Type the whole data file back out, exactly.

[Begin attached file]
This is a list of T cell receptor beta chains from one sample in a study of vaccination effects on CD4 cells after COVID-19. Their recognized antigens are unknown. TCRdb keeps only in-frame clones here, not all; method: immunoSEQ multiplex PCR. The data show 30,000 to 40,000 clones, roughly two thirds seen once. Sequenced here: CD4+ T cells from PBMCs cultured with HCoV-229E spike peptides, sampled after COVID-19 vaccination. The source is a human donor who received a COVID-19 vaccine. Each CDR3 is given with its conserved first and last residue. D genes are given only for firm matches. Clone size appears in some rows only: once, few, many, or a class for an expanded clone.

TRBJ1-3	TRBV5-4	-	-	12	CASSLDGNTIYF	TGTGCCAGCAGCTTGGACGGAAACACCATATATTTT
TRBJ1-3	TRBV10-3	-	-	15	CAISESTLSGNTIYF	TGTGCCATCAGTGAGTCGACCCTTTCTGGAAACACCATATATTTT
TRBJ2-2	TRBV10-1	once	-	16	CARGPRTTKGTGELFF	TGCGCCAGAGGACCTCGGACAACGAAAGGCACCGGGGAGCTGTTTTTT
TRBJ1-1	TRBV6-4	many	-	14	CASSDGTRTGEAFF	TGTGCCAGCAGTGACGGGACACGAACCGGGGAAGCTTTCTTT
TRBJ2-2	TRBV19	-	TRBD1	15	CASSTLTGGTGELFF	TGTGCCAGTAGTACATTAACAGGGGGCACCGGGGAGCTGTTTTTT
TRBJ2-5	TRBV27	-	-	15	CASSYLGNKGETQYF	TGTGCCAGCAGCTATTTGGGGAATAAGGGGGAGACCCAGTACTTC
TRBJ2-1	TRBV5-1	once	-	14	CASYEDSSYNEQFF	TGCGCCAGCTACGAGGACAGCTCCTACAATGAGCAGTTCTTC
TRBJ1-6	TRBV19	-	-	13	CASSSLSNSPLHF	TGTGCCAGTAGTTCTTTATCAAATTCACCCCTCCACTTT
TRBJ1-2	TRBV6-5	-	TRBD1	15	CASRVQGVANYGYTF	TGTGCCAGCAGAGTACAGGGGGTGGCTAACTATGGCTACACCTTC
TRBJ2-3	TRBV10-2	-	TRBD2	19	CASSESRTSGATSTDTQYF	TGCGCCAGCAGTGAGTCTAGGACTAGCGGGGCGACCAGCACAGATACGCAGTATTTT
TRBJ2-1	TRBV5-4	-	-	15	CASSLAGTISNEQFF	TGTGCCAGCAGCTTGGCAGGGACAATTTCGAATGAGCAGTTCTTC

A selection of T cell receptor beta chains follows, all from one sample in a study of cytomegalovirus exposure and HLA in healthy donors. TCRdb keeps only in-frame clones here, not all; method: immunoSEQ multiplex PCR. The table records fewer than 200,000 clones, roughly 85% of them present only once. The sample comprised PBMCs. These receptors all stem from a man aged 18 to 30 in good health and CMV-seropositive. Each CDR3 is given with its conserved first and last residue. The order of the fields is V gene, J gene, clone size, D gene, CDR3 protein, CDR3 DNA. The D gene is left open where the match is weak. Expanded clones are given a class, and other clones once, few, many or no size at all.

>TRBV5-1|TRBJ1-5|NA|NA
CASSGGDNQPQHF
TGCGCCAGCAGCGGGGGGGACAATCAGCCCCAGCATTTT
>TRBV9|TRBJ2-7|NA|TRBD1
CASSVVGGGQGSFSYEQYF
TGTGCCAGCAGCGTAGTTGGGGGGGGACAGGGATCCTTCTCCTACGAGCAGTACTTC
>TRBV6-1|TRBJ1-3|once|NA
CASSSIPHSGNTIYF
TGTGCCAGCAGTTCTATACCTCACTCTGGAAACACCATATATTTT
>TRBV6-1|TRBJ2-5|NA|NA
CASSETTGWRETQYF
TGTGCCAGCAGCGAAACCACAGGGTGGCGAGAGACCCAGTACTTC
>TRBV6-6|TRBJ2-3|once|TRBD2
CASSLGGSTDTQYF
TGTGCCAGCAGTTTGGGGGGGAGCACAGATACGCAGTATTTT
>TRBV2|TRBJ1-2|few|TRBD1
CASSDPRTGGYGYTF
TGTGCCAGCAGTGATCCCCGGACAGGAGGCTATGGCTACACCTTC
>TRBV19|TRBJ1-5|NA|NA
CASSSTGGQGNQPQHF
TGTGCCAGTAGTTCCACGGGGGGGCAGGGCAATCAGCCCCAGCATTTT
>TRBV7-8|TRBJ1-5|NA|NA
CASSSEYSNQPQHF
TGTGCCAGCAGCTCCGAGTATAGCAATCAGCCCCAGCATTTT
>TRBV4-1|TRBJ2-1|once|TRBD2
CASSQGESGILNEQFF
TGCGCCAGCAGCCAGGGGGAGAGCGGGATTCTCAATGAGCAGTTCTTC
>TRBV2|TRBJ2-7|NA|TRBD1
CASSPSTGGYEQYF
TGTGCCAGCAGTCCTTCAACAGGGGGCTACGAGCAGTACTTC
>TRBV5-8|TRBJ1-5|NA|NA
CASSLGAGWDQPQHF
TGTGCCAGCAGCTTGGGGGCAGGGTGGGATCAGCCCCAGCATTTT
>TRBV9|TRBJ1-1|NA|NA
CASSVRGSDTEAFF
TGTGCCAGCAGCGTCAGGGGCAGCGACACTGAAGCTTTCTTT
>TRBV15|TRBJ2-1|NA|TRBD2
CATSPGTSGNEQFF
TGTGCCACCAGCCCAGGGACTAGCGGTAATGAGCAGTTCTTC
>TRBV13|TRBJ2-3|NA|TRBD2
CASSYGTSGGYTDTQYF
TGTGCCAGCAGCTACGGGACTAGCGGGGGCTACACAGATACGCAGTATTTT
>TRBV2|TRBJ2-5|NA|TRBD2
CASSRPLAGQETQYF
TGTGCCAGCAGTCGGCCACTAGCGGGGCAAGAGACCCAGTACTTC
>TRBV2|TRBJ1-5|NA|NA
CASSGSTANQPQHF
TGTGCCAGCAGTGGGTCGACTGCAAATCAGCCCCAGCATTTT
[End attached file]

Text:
This is a list of T cell receptor beta chains from one sample in a study of vaccination effects on CD4 cells after COVID-19. Their recognized antigens are unknown. TCRdb keeps only in-frame clones here, not all; method: immunoSEQ multiplex PCR. The data show 30,000 to 40,000 clones, roughly two thirds seen once. Sequenced here: CD4+ T cells from PBMCs cultured with HCoV-229E spike peptides, sampled after COVID-19 vaccination. The source is a human donor who received a COVID-19 vaccine. Each CDR3 is given with its conserved first and last residue. D genes are given only for firm matches. Clone size appears in some rows only: once, few, many, or a class for an expanded clone.

TRBJ1-3	TRBV5-4	-	-	12	CASSLDGNTIYF	TGTGCCAGCAGCTTGGACGGAAACACCATATATTTT
TRBJ1-3	TRBV10-3	-	-	15	CAISESTLSGNTIYF	TGTGCCATCAGTGAGTCGACCCTTTCTGGAAACACCATATATTTT
TRBJ2-2	TRBV10-1	once	-	16	CARGPRTTKGTGELFF	TGCGCCAGAGGACCTCGGACAACGAAAGGCACCGGGGAGCTGTTTTTT
TRBJ1-1	TRBV6-4	many	-	14	CASSDGTRTGEAFF	TGTGCCAGCAGTGACGGGACACGAACCGGGGAAGCTTTCTTT
TRBJ2-2	TRBV19	-	TRBD1	15	CASSTLTGGTGELFF	TGTGCCAGTAGTACATTAACAGGGGGCACCGGGGAGCTGTTTTTT
TRBJ2-5	TRBV27	-	-	15	CASSYLGNKGETQYF	TGTGCCAGCAGCTATTTGGGGAATAAGGGGGAGACCCAGTACTTC
TRBJ2-1	TRBV5-1	once	-	14	CASYEDSSYNEQFF	TGCGCCAGCTACGAGGACAGCTCCTACAATGAGCAGTTCTTC
TRBJ1-6	TRBV19	-	-	13	CASSSLSNSPLHF	TGTGCCAGTAGTTCTTTATCAAATTCACCCCTCCACTTT
TRBJ1-2	TRBV6-5	-	TRBD1	15	CASRVQGVANYGYTF	TGTGCCAGCAGAGTACAGGGGGTGGCTAACTATGGCTACACCTTC
TRBJ2-3	TRBV10-2	-	TRBD2	19	CASSESRTSGATSTDTQYF	TGCGCCAGCAGTGAGTCTAGGACTAGCGGGGCGACCAGCACAGATACGCAGTATTTT
TRBJ2-1	TRBV5-4	-	-	15	CASSLAGTISNEQFF	TGTGCCAGCAGCTTGGCAGGGACAATTTCGAATGAGCAGTTCTTC

A selection of T cell receptor beta chains follows, all from one sample in a study of cytomegalovirus exposure and HLA in healthy donors. TCRdb keeps only in-frame clones here, not all; method: immunoSEQ multiplex PCR. The table records fewer than 200,000 clones, roughly 85% of them present only once. The sample comprised PBMCs. These receptors all stem from a man aged 18 to 30 in good health and CMV-seropositive. Each CDR3 is given with its conserved first and last residue. The order of the fields is V gene, J gene, clone size, D gene, CDR3 protein, CDR3 DNA. The D gene is left open where the match is weak. Expanded clones are given a class, and other clones once, few, many or no size at all.

>TRBV5-1|TRBJ1-5|NA|NA
CASSGGDNQPQHF
TGCGCCAGCAGCGGGGGGGACAATCAGCCCCAGCATTTT
>TRBV9|TRBJ2-7|NA|TRBD1
CASSVVGGGQGSFSYEQYF
TGTGCCAGCAGCGTAGTTGGGGGGGGACAGGGATCCTTCTCCTACGAGCAGTACTTC
>TRBV6-1|TRBJ1-3|once|NA
CASSSIPHSGNTIYF
TGTGCCAGCAGTTCTATACCTCACTCTGGAAACACCATATATTTT
>TRBV6-1|TRBJ2-5|NA|NA
CASSETTGWRETQYF
TGTGCCAGCAGCGAAACCACAGGGTGGCGAGAGACCCAGTACTTC
>TRBV6-6|TRBJ2-3|once|TRBD2
CASSLGGSTDTQYF
TGTGCCAGCAGTTTGGGGGGGAGCACAGATACGCAGTATTTT
>TRBV2|TRBJ1-2|few|TRBD1
CASSDPRTGGYGYTF
TGTGCCAGCAGTGATCCCCGGACAGGAGGCTATGGCTACACCTTC
>TRBV19|TRBJ1-5|NA|NA
CASSSTGGQGNQPQHF
TGTGCCAGTAGTTCCACGGGGGGGCAGGGCAATCAGCCCCAGCATTTT
>TRBV7-8|TRBJ1-5|NA|NA
CASSSEYSNQPQHF
TGTGCCAGCAGCTCCGAGTATAGCAATCAGCCCCAGCATTTT
>TRBV4-1|TRBJ2-1|once|TRBD2
CASSQGESGILNEQFF
TGCGCCAGCAGCCAGGGGGAGAGCGGGATTCTCAATGAGCAGTTCTTC
>TRBV2|TRBJ2-7|NA|TRBD1
CASSPSTGGYEQYF
TGTGCCAGCAGTCCTTCAACAGGGGGCTACGAGCAGTACTTC
>TRBV5-8|TRBJ1-5|NA|NA
CASSLGAGWDQPQHF
TGTGCCAGCAGCTTGGGGGCAGGGTGGGATCAGCCCCAGCATTTT
>TRBV9|TRBJ1-1|NA|NA
CASSVRGSDTEAFF
TGTGCCAGCAGCGTCAGGGGCAGCGACACTGAAGCTTTCTTT
>TRBV15|TRBJ2-1|NA|TRBD2
CATSPGTSGNEQFF
TGTGCCACCAGCCCAGGGACTAGCGGTAATGAGCAGTTCTTC
>TRBV13|TRBJ2-3|NA|TRBD2
CASSYGTSGGYTDTQYF
TGTGCCAGCAGCTACGGGACTAGCGGGGGCTACACAGATACGCAGTATTTT
>TRBV2|TRBJ2-5|NA|TRBD2
CASSRPLAGQETQYF
TGTGCCAGCAGTCGGCCACTAGCGGGGCAAGAGACCCAGTACTTC
>TRBV2|TRBJ1-5|NA|NA
CASSGSTANQPQHF
TGTGCCAGCAGTGGGTCGACTGCAAATCAGCCCCAGCATTTT